Losing A Continent by Frank W. Brecher, Hardcover | Barnes & Noble
Losing A Continent

Losing A Continent

by Frank W. Brecher
     
 

England's capture of Canada in 1760 was the culmination of the French and Indian War and of a century and a half of conflict between Britain and France for control of the North American continent. During that long period, there were several English military efforts to evict the French, but all failed. Therefore, at the war's start, few among the English entertained

Overview

England's capture of Canada in 1760 was the culmination of the French and Indian War and of a century and a half of conflict between Britain and France for control of the North American continent. During that long period, there were several English military efforts to evict the French, but all failed. Therefore, at the war's start, few among the English entertained serious thoughts of totally evicting France from all of Canada. Nor did the French consider such a result a serious possibility. Drawing heavily on primary sources, Brecher tells the dramatic story of why the war's outcome differed so sharply from original expectations. He does so from the vantage point of France, while demonstrating in greater depth than has been available to date the linkages between France's American policy and involvement in the Seven Years' War.

Brecher provides an unprecedently full-scale analysis of the political, military, social, and economic conditions of mid-18th-century France and its North American colony, New France. That analysis also examines the direct connection between those internal conditions and the results for France of the war that ended in 1763. In doing so, Brecher assesses France's military strategy and major battles in Europe and America, as well as the diplomatic goals Versailles set for itself in the conduct of the war. Further, he describes why France concurred in leaving not only Canada, but also the vast Louisiana territory, to be divided between England and France's belated wartime ally, Bourbon Spain. Finally, Brecher explains the longer-term implications of the war for North American development and for the future of France. This is an important study for students and scholars of French and colonial American history and for the broad reading public, as well as those interested in the more recent Quebec problem.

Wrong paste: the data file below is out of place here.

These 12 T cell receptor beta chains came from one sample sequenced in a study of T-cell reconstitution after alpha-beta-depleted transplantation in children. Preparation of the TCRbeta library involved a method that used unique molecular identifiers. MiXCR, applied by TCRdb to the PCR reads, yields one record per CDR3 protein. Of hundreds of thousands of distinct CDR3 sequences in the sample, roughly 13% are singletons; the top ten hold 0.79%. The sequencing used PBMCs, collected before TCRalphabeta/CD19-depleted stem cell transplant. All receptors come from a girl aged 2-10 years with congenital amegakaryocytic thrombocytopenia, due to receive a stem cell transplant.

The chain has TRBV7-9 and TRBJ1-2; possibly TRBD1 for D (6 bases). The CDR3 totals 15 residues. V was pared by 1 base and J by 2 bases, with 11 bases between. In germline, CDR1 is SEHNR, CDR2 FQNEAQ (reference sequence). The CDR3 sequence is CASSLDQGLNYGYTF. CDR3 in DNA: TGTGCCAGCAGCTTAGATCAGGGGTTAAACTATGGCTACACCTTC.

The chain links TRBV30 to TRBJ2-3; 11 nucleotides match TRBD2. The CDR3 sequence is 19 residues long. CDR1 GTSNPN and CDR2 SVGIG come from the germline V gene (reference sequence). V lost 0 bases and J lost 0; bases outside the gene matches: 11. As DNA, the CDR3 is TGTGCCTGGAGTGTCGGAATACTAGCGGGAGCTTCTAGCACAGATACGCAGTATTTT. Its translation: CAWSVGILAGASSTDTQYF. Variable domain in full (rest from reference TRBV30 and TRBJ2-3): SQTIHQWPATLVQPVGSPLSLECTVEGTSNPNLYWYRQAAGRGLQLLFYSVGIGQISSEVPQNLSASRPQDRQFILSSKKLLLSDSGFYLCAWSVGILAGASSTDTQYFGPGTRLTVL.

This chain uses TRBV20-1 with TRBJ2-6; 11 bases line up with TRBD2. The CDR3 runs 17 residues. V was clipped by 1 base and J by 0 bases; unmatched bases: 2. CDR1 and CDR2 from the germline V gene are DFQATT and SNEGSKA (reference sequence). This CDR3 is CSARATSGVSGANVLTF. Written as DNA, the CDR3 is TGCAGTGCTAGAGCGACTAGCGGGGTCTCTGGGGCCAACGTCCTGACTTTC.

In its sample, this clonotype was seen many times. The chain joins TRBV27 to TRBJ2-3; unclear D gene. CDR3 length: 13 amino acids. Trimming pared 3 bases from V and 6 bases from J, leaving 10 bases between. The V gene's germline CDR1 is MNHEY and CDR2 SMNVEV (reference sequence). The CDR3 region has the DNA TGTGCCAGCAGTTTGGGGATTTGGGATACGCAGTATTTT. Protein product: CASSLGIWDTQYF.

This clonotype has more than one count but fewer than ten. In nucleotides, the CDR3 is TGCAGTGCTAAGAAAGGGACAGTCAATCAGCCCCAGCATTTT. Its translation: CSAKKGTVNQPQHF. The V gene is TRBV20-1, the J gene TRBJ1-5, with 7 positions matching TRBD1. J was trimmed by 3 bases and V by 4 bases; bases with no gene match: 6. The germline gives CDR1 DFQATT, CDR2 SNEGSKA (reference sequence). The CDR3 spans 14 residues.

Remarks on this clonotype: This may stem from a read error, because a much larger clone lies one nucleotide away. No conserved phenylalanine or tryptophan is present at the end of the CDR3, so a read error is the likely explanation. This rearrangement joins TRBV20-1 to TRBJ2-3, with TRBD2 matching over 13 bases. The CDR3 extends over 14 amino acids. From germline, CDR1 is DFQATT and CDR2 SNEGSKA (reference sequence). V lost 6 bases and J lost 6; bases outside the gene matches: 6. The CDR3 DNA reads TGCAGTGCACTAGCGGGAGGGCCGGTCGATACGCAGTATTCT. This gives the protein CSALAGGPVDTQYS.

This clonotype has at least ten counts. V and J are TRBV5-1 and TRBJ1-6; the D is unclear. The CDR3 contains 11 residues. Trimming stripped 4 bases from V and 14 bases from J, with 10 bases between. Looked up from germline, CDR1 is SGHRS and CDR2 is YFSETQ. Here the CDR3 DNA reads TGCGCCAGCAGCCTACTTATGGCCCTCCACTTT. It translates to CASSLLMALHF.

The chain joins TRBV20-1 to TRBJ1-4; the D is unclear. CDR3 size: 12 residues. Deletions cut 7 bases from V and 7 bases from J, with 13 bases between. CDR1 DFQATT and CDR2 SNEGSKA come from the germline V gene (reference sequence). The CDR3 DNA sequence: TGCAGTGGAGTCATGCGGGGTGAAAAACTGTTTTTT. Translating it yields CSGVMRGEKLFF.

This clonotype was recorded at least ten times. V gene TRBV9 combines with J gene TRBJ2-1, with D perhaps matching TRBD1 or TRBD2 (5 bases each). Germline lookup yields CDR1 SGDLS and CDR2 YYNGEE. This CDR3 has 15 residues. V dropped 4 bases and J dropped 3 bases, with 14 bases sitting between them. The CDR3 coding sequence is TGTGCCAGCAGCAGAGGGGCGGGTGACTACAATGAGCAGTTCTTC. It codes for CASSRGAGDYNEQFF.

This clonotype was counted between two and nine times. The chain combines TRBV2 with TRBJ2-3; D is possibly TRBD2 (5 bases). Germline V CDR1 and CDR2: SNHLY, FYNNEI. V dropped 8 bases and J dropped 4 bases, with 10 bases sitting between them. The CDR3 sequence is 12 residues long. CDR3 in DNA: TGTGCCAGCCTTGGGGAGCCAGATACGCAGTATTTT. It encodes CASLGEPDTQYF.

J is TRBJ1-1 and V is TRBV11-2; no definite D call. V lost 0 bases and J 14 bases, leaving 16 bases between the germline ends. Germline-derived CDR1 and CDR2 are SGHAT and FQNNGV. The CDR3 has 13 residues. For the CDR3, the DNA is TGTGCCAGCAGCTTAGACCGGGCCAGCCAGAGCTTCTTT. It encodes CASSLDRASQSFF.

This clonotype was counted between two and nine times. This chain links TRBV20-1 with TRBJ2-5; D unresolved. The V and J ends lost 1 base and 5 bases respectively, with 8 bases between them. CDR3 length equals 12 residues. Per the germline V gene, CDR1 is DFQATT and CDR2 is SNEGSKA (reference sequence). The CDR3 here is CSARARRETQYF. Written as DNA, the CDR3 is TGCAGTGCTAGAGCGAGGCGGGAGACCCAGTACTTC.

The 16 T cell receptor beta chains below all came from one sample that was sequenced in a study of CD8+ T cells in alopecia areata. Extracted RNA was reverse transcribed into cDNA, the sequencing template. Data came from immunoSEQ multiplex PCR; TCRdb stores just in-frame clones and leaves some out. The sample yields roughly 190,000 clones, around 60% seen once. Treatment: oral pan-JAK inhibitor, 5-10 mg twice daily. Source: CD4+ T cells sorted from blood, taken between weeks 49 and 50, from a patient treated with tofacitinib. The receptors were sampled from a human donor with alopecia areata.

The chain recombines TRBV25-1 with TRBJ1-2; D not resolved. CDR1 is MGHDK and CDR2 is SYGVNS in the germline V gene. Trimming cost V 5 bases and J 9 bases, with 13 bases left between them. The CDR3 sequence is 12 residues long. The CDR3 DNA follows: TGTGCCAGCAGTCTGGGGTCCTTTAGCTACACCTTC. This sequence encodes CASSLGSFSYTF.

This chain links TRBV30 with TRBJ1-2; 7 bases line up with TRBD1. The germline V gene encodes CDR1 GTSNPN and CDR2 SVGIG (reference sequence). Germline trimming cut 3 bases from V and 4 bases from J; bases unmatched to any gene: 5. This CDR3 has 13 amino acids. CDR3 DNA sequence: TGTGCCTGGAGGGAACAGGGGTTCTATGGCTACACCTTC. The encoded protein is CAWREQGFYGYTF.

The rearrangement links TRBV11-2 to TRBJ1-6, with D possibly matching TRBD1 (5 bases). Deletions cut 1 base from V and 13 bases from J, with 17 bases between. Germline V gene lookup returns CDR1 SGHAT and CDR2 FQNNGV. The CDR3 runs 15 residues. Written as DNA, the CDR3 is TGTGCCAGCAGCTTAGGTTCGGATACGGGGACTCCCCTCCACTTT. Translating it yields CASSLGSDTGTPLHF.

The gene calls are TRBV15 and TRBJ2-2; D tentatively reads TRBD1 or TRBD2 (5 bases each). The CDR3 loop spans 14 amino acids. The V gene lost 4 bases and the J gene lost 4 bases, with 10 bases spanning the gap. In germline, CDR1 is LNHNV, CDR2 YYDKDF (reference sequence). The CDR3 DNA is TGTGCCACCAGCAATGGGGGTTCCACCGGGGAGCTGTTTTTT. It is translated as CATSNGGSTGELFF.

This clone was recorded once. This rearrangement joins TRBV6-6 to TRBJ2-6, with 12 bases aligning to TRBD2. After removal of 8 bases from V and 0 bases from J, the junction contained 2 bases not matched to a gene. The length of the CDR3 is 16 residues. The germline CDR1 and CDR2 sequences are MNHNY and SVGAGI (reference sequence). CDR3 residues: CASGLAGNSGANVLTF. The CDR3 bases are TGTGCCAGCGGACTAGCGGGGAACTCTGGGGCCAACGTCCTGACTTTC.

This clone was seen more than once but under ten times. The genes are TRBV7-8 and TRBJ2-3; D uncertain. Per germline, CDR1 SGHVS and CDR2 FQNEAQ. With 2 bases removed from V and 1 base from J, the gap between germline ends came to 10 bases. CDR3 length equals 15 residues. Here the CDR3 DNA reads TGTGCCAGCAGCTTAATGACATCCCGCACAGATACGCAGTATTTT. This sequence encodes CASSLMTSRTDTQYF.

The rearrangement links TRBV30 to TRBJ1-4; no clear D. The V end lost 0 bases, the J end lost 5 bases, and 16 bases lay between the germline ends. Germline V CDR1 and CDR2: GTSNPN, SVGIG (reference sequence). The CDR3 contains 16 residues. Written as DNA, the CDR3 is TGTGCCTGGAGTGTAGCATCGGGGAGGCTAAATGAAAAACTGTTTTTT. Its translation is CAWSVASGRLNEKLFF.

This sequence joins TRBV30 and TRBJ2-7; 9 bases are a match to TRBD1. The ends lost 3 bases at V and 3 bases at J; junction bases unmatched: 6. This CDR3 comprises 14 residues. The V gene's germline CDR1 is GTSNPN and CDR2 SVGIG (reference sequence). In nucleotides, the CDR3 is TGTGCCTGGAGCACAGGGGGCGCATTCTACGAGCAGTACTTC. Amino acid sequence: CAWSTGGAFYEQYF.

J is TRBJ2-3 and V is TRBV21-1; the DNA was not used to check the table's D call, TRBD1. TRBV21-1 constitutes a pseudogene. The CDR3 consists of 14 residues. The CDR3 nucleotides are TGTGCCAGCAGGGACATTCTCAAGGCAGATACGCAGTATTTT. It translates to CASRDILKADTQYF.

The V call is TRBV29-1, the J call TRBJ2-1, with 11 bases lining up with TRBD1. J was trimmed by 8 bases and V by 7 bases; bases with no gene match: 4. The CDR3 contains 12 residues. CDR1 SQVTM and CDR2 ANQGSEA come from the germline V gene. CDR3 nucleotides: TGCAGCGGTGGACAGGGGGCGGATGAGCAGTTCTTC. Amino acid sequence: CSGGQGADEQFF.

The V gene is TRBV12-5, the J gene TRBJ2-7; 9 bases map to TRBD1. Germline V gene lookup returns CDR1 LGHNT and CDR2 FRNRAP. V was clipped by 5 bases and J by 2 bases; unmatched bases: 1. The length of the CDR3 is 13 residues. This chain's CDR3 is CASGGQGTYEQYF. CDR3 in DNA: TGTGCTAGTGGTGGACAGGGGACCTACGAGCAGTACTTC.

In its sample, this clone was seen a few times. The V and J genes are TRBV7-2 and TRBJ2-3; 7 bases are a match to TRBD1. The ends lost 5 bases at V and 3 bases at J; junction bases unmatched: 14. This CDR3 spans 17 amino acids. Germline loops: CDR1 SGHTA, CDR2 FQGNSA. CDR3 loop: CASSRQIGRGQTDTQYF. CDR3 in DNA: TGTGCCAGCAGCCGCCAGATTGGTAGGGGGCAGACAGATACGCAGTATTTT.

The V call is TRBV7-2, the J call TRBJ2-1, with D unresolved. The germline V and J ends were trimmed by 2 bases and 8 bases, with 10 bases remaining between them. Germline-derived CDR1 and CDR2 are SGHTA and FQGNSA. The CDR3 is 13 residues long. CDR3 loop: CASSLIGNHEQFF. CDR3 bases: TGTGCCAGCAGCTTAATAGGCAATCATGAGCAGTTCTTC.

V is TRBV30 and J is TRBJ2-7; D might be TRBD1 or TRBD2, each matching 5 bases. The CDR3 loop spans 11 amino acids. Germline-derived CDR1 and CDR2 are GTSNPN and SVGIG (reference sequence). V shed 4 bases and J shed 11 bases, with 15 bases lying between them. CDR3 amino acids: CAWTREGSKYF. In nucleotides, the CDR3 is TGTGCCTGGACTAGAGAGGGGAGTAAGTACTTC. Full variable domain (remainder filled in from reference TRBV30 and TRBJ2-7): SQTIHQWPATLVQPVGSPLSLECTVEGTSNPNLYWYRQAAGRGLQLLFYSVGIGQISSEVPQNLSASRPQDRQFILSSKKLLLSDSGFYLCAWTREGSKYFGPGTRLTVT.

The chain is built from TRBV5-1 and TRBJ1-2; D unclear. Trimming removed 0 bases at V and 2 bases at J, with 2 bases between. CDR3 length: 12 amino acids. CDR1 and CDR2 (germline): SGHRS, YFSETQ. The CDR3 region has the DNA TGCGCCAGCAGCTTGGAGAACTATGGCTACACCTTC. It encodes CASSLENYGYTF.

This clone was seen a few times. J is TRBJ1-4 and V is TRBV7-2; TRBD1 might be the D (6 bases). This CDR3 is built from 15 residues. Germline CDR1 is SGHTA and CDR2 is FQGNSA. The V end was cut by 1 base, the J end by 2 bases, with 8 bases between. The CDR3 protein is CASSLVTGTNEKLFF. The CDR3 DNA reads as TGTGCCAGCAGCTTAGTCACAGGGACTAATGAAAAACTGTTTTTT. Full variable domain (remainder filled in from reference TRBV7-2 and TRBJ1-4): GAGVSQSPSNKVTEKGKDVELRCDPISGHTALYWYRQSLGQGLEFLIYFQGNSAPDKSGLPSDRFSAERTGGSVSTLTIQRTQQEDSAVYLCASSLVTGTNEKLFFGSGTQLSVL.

Editorial Reviews

Booknews
Examines the international influences that set the stage for the French and Indian War, describes the phases of the war and the politics and diplomacy of war and peace, and discusses the role of the war in process of the American Revolution. Annotation c. by Book News, Inc., Portland, Or.

Product Details

ISBN-13:
9780313307867
Publisher:
ABC-CLIO, Incorporated
Publication date:
09/30/1998
Series:
Contributions to the Study of World History Series
Pages:
240
Product dimensions:
6.00(w) x 9.00(h) x 0.69(d)
Lexile:
1800L (what's this?)

Meet the Author

FRANK W. BRECHER is a former career member of the U.S. Senior Foreign Service. He holds degrees from CCNY and Columbia University, and was a Fellow at Princeton University's Woodrow Wilson School of Public and International Affairs. Among his earlier publications is Reluctant Ally: U.S. Foreign Policy Toward the Jews from Wilson to Roosevelt (Greenwood Press, 1991). Mr. Brecher is preparing a sequel to the present study, assessing France's early relations with the United States up to the Louisiana Purchase.

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